15 Special member functions [special]

15.4 Destructors [class.dtor]

In a declaration of a destructor, the declarator is a function declarator of the form

ptr-declarator ( parameter-declaration-clause ) noexcept-specifier attribute-specifier-seq

where the ptr-declarator consists solely of an id-expression, an optional attribute-specifier-seq, and optional surrounding parentheses, and the id-expression has one of the following forms:

The class-name shall not be a typedef-name. A destructor shall take no arguments ([dcl.fct]). Each decl-specifier of the decl-specifier-seq of a destructor declaration (if any) shall be friend, inline, or virtual.

A destructor is used to destroy objects of its class type. The address of a destructor shall not be taken. A destructor can be invoked for a const, volatile or const volatile object. const and volatile semantics ([dcl.type.cv]) are not applied on an object under destruction. They stop being in effect when the destructor for the most derived object starts.

[Note: A declaration of a destructor that does not have a noexcept-specifier has the same exception specification as if had been implicitly declared ([except.spec]). end note]

If a class has no user-declared destructor, a destructor is implicitly declared as defaulted. An implicitly-declared destructor is an inline public member of its class.

A defaulted destructor for a class X is defined as deleted if:

A destructor is trivial if it is not user-provided and if:

Otherwise, the destructor is non-trivial.

A destructor that is defaulted and not defined as deleted is implicitly defined when it is odr-used or when it is explicitly defaulted after its first declaration.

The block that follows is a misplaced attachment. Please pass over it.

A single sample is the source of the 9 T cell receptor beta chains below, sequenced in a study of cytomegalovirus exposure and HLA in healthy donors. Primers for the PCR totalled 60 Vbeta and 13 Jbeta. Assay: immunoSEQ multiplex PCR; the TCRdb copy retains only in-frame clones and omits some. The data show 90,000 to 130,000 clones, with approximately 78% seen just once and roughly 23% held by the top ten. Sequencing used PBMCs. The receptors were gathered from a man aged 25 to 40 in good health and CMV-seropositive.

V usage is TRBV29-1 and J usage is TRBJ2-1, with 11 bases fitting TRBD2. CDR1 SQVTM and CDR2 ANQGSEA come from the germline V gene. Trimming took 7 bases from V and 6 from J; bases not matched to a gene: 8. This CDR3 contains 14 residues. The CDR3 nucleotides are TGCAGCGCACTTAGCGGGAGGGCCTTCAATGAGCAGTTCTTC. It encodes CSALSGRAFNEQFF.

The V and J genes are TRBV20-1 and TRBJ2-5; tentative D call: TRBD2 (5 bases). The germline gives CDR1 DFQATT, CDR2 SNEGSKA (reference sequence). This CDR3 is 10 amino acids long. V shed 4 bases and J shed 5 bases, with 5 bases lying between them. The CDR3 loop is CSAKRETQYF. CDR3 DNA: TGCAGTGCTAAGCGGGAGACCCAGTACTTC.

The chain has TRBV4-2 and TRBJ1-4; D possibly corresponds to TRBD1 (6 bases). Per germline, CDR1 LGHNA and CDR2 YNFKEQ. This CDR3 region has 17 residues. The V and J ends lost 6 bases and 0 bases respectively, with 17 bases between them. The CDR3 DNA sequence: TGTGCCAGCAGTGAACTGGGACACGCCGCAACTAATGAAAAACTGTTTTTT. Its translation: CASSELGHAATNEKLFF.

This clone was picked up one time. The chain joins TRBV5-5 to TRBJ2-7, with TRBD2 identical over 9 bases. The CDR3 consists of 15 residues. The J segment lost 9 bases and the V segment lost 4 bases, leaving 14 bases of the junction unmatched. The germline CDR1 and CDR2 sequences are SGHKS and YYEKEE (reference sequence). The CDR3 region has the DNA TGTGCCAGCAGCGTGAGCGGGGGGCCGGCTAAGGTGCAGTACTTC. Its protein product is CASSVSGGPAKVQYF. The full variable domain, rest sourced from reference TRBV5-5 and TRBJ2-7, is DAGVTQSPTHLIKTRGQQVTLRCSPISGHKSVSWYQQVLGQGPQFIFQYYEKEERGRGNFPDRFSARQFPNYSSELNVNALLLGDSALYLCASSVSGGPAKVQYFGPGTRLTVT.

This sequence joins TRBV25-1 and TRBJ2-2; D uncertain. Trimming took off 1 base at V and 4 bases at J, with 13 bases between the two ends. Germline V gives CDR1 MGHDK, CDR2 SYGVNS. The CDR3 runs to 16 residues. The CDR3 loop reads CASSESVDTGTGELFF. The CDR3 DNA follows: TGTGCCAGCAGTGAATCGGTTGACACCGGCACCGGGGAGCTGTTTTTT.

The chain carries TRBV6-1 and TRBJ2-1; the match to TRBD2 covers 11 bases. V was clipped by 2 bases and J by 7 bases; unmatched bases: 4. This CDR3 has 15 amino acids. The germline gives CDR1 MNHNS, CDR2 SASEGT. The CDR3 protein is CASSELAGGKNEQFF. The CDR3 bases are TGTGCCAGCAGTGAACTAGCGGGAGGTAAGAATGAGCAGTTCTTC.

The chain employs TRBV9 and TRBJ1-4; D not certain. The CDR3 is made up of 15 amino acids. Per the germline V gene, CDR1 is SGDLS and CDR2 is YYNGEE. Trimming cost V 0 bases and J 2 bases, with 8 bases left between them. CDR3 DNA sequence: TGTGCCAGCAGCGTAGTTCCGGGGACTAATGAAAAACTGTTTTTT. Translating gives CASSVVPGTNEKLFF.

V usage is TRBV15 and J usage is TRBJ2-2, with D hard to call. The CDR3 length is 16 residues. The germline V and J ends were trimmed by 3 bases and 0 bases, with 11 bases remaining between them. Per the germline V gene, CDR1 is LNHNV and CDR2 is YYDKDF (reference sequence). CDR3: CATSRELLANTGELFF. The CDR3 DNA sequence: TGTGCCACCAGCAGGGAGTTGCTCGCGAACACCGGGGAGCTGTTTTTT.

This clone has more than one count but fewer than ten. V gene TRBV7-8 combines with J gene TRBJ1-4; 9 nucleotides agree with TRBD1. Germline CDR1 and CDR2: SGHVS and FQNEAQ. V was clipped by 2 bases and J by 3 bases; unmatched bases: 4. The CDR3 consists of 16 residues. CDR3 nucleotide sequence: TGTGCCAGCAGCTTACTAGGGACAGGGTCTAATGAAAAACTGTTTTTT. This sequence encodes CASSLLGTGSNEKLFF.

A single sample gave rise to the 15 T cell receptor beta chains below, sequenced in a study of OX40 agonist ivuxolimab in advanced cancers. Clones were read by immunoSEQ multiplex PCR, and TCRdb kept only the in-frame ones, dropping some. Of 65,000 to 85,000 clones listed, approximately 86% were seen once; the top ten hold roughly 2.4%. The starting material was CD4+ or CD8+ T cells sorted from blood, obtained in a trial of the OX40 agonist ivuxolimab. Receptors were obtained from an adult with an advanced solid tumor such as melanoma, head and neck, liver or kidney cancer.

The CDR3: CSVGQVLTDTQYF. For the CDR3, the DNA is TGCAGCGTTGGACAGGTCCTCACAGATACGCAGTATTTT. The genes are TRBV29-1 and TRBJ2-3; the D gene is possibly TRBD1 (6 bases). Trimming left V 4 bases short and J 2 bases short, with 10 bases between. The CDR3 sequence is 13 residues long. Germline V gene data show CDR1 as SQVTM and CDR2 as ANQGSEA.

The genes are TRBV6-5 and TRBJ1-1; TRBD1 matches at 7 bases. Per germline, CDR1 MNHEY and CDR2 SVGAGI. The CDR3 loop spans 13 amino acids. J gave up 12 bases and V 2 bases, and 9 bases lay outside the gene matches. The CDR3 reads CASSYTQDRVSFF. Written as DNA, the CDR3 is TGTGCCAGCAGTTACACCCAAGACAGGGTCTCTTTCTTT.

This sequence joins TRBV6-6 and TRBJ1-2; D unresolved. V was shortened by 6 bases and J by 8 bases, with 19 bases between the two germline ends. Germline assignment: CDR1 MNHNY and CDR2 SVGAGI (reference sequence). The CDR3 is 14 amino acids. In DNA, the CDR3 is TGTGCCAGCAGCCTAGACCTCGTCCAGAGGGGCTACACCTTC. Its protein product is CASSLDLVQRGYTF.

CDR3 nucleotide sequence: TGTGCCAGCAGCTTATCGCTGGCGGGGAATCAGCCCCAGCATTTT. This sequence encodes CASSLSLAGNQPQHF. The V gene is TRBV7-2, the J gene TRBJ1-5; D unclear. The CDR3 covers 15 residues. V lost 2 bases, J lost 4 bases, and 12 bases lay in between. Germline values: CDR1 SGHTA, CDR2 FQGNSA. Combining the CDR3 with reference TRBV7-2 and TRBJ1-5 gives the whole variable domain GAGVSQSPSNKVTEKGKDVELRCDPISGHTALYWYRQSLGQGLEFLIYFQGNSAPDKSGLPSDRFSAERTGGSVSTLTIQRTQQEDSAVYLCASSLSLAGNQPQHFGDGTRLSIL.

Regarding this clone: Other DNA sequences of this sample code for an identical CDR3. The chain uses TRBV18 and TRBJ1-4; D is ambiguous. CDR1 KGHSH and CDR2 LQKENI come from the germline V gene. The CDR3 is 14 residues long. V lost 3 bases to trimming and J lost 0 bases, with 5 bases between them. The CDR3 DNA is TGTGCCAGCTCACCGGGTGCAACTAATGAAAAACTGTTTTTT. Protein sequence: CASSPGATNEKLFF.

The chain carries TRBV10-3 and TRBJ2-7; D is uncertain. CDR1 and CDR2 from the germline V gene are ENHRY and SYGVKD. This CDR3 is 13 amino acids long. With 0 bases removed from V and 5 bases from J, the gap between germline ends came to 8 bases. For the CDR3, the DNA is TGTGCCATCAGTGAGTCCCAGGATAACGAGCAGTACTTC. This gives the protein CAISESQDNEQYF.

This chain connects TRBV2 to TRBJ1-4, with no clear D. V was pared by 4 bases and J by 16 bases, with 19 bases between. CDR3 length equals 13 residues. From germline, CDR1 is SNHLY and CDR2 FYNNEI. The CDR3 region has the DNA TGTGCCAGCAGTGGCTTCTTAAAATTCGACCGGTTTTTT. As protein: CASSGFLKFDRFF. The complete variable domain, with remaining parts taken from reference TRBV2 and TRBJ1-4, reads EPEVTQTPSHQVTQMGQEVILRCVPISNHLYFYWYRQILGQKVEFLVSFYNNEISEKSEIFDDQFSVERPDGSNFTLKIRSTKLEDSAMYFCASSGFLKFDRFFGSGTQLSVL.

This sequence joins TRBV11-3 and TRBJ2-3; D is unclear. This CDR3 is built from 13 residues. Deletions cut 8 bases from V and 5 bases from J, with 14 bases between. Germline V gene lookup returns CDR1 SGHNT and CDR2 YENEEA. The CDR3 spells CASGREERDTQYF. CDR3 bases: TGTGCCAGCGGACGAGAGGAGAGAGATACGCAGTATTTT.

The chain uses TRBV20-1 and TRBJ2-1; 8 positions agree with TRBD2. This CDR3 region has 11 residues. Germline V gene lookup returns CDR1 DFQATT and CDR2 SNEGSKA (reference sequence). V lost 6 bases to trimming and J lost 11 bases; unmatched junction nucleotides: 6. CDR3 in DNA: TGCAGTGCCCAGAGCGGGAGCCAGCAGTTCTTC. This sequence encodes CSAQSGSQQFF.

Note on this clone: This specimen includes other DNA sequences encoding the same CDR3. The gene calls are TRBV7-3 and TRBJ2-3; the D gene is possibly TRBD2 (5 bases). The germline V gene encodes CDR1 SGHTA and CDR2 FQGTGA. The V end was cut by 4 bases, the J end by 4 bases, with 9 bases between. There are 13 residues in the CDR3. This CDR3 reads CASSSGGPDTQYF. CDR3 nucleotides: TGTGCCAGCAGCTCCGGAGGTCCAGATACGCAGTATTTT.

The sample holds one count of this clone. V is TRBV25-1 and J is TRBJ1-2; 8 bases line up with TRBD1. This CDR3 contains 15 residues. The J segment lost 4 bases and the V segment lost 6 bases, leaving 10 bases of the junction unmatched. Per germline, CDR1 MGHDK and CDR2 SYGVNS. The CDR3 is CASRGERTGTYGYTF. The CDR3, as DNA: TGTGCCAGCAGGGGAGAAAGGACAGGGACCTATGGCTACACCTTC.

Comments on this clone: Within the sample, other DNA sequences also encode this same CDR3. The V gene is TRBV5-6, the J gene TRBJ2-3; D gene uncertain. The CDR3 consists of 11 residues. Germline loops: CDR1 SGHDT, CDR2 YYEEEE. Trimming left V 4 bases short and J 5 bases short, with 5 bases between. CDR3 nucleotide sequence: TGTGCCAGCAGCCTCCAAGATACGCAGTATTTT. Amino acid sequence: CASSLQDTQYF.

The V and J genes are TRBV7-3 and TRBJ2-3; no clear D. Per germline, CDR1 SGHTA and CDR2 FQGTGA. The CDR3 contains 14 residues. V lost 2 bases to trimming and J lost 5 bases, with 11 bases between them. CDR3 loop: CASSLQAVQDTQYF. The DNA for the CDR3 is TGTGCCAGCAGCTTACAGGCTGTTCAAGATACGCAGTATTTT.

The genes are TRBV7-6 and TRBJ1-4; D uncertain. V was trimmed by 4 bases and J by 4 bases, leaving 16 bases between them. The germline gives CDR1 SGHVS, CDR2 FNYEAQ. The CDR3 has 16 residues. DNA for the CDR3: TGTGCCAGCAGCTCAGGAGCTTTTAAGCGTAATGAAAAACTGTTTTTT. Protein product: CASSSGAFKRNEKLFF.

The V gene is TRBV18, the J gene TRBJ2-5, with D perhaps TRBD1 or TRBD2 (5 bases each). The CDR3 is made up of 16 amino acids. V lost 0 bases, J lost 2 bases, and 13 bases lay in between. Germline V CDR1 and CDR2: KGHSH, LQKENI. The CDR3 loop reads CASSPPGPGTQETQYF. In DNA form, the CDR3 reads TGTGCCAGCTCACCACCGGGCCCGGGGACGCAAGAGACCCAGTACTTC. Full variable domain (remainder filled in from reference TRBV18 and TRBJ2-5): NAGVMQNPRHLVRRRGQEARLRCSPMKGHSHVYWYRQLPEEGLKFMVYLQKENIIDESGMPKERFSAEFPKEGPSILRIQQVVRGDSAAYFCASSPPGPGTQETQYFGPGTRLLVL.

Before the defaulted destructor for a class is implicitly defined, all the non-user-provided destructors for its base classes and its non-static data members shall have been implicitly defined.

After executing the body of the destructor and destroying any automatic objects allocated within the body, a destructor for class X calls the destructors for X's direct non-variant non-static data members, the destructors for X's non-virtual direct base classes and, if X is the type of the most derived class ([class.base.init]), its destructor calls the destructors for X's virtual base classes. All destructors are called as if they were referenced with a qualified name, that is, ignoring any possible virtual overriding destructors in more derived classes. Bases and members are destroyed in the reverse order of the completion of their constructor (see [class.base.init]). A return statement in a destructor might not directly return to the caller; before transferring control to the caller, the destructors for the members and bases are called. Destructors for elements of an array are called in reverse order of their construction (see [class.init]).

A destructor can be declared virtual or pure virtual; if any objects of that class or any derived class are created in the program, the destructor shall be defined. If a class has a base class with a virtual destructor, its destructor (whether user- or implicitly-declared) is virtual.

[Note: Some language constructs have special semantics when used during destruction; see [class.cdtor]. end note]

A destructor is invoked implicitly